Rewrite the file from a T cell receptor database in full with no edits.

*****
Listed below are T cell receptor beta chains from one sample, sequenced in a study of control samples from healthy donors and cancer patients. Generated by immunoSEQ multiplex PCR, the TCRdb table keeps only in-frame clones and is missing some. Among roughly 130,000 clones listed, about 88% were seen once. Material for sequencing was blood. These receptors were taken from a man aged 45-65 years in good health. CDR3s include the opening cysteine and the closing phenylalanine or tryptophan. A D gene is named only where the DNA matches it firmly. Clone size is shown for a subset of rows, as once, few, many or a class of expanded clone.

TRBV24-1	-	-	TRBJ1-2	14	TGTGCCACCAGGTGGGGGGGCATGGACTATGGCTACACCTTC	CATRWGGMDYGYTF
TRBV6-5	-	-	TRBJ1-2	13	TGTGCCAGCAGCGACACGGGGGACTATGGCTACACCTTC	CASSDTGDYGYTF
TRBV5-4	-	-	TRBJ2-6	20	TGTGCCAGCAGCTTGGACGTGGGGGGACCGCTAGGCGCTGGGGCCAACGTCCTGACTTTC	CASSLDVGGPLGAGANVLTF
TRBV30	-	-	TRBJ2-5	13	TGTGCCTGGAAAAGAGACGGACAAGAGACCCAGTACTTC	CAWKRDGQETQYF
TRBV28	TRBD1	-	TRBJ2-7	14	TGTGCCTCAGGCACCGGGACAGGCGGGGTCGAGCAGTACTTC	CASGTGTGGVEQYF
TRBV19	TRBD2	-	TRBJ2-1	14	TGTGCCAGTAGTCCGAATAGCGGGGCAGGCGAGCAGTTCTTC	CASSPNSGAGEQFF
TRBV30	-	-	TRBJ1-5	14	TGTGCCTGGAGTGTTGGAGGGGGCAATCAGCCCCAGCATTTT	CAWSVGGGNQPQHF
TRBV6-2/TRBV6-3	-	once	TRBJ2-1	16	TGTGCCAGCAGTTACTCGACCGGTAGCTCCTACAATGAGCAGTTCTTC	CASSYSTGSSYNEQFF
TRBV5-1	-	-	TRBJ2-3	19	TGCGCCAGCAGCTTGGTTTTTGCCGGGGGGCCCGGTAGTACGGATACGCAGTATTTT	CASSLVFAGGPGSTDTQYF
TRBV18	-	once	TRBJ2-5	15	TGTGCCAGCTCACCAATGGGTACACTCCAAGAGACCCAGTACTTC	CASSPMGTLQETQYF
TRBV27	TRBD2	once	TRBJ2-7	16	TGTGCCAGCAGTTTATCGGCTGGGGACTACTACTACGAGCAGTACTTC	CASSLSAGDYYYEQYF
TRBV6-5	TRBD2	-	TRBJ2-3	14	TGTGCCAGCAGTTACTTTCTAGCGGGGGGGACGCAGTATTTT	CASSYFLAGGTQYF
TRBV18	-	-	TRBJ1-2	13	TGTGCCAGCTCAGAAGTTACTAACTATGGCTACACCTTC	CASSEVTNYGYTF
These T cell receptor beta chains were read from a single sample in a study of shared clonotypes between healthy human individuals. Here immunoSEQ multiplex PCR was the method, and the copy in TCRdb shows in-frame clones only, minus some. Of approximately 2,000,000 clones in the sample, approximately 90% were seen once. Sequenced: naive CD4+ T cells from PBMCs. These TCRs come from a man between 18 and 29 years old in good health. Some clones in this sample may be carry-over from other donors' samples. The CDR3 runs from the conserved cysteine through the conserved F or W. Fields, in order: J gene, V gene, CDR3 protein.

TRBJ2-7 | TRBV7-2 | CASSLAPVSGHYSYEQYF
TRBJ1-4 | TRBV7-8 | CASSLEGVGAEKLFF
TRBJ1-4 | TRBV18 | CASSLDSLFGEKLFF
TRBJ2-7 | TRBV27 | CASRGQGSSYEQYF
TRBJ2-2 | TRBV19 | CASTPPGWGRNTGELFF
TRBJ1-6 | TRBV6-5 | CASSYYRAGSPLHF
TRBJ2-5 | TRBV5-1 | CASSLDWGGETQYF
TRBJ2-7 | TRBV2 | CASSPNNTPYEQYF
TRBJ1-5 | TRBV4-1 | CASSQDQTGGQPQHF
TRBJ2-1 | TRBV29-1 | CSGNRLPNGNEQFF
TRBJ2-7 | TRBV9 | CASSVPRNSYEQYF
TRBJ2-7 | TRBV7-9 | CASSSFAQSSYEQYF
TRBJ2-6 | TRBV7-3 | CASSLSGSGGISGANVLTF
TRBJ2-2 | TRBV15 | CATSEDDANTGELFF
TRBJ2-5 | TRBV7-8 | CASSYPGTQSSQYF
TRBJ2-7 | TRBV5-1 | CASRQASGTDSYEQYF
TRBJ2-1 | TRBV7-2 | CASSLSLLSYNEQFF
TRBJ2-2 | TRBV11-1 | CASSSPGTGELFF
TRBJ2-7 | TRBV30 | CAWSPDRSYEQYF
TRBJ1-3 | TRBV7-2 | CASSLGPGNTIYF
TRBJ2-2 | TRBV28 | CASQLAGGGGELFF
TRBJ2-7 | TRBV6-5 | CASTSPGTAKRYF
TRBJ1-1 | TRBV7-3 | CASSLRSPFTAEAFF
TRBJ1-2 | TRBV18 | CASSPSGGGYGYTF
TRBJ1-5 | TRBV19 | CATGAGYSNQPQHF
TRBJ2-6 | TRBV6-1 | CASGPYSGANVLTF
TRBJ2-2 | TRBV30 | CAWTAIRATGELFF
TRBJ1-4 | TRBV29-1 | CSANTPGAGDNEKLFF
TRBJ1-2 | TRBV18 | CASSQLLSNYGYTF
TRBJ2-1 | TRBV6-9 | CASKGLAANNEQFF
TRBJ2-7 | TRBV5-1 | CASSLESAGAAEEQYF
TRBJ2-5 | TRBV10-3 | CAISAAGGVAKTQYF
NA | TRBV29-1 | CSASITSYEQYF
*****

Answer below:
Listed below are T cell receptor beta chains from one sample, sequenced in a study of control samples from healthy donors and cancer patients. Generated by immunoSEQ multiplex PCR, the TCRdb table keeps only in-frame clones and is missing some. Among roughly 130,000 clones listed, about 88% were seen once. Material for sequencing was blood. These receptors were taken from a man aged 45-65 years in good health. CDR3s include the opening cysteine and the closing phenylalanine or tryptophan. A D gene is named only where the DNA matches it firmly. Clone size is shown for a subset of rows, as once, few, many or a class of expanded clone.

TRBV24-1	-	-	TRBJ1-2	14	TGTGCCACCAGGTGGGGGGGCATGGACTATGGCTACACCTTC	CATRWGGMDYGYTF
TRBV6-5	-	-	TRBJ1-2	13	TGTGCCAGCAGCGACACGGGGGACTATGGCTACACCTTC	CASSDTGDYGYTF
TRBV5-4	-	-	TRBJ2-6	20	TGTGCCAGCAGCTTGGACGTGGGGGGACCGCTAGGCGCTGGGGCCAACGTCCTGACTTTC	CASSLDVGGPLGAGANVLTF
TRBV30	-	-	TRBJ2-5	13	TGTGCCTGGAAAAGAGACGGACAAGAGACCCAGTACTTC	CAWKRDGQETQYF
TRBV28	TRBD1	-	TRBJ2-7	14	TGTGCCTCAGGCACCGGGACAGGCGGGGTCGAGCAGTACTTC	CASGTGTGGVEQYF
TRBV19	TRBD2	-	TRBJ2-1	14	TGTGCCAGTAGTCCGAATAGCGGGGCAGGCGAGCAGTTCTTC	CASSPNSGAGEQFF
TRBV30	-	-	TRBJ1-5	14	TGTGCCTGGAGTGTTGGAGGGGGCAATCAGCCCCAGCATTTT	CAWSVGGGNQPQHF
TRBV6-2/TRBV6-3	-	once	TRBJ2-1	16	TGTGCCAGCAGTTACTCGACCGGTAGCTCCTACAATGAGCAGTTCTTC	CASSYSTGSSYNEQFF
TRBV5-1	-	-	TRBJ2-3	19	TGCGCCAGCAGCTTGGTTTTTGCCGGGGGGCCCGGTAGTACGGATACGCAGTATTTT	CASSLVFAGGPGSTDTQYF
TRBV18	-	once	TRBJ2-5	15	TGTGCCAGCTCACCAATGGGTACACTCCAAGAGACCCAGTACTTC	CASSPMGTLQETQYF
TRBV27	TRBD2	once	TRBJ2-7	16	TGTGCCAGCAGTTTATCGGCTGGGGACTACTACTACGAGCAGTACTTC	CASSLSAGDYYYEQYF
TRBV6-5	TRBD2	-	TRBJ2-3	14	TGTGCCAGCAGTTACTTTCTAGCGGGGGGGACGCAGTATTTT	CASSYFLAGGTQYF
TRBV18	-	-	TRBJ1-2	13	TGTGCCAGCTCAGAAGTTACTAACTATGGCTACACCTTC	CASSEVTNYGYTF
These T cell receptor beta chains were read from a single sample in a study of shared clonotypes between healthy human individuals. Here immunoSEQ multiplex PCR was the method, and the copy in TCRdb shows in-frame clones only, minus some. Of approximately 2,000,000 clones in the sample, approximately 90% were seen once. Sequenced: naive CD4+ T cells from PBMCs. These TCRs come from a man between 18 and 29 years old in good health. Some clones in this sample may be carry-over from other donors' samples. The CDR3 runs from the conserved cysteine through the conserved F or W. Fields, in order: J gene, V gene, CDR3 protein.

TRBJ2-7 | TRBV7-2 | CASSLAPVSGHYSYEQYF
TRBJ1-4 | TRBV7-8 | CASSLEGVGAEKLFF
TRBJ1-4 | TRBV18 | CASSLDSLFGEKLFF
TRBJ2-7 | TRBV27 | CASRGQGSSYEQYF
TRBJ2-2 | TRBV19 | CASTPPGWGRNTGELFF
TRBJ1-6 | TRBV6-5 | CASSYYRAGSPLHF
TRBJ2-5 | TRBV5-1 | CASSLDWGGETQYF
TRBJ2-7 | TRBV2 | CASSPNNTPYEQYF
TRBJ1-5 | TRBV4-1 | CASSQDQTGGQPQHF
TRBJ2-1 | TRBV29-1 | CSGNRLPNGNEQFF
TRBJ2-7 | TRBV9 | CASSVPRNSYEQYF
TRBJ2-7 | TRBV7-9 | CASSSFAQSSYEQYF
TRBJ2-6 | TRBV7-3 | CASSLSGSGGISGANVLTF
TRBJ2-2 | TRBV15 | CATSEDDANTGELFF
TRBJ2-5 | TRBV7-8 | CASSYPGTQSSQYF
TRBJ2-7 | TRBV5-1 | CASRQASGTDSYEQYF
TRBJ2-1 | TRBV7-2 | CASSLSLLSYNEQFF
TRBJ2-2 | TRBV11-1 | CASSSPGTGELFF
TRBJ2-7 | TRBV30 | CAWSPDRSYEQYF
TRBJ1-3 | TRBV7-2 | CASSLGPGNTIYF
TRBJ2-2 | TRBV28 | CASQLAGGGGELFF
TRBJ2-7 | TRBV6-5 | CASTSPGTAKRYF
TRBJ1-1 | TRBV7-3 | CASSLRSPFTAEAFF
TRBJ1-2 | TRBV18 | CASSPSGGGYGYTF
TRBJ1-5 | TRBV19 | CATGAGYSNQPQHF
TRBJ2-6 | TRBV6-1 | CASGPYSGANVLTF
TRBJ2-2 | TRBV30 | CAWTAIRATGELFF
TRBJ1-4 | TRBV29-1 | CSANTPGAGDNEKLFF
TRBJ1-2 | TRBV18 | CASSQLLSNYGYTF
TRBJ2-1 | TRBV6-9 | CASKGLAANNEQFF
TRBJ2-7 | TRBV5-1 | CASSLESAGAAEEQYF
TRBJ2-5 | TRBV10-3 | CAISAAGGVAKTQYF
NA | TRBV29-1 | CSASITSYEQYF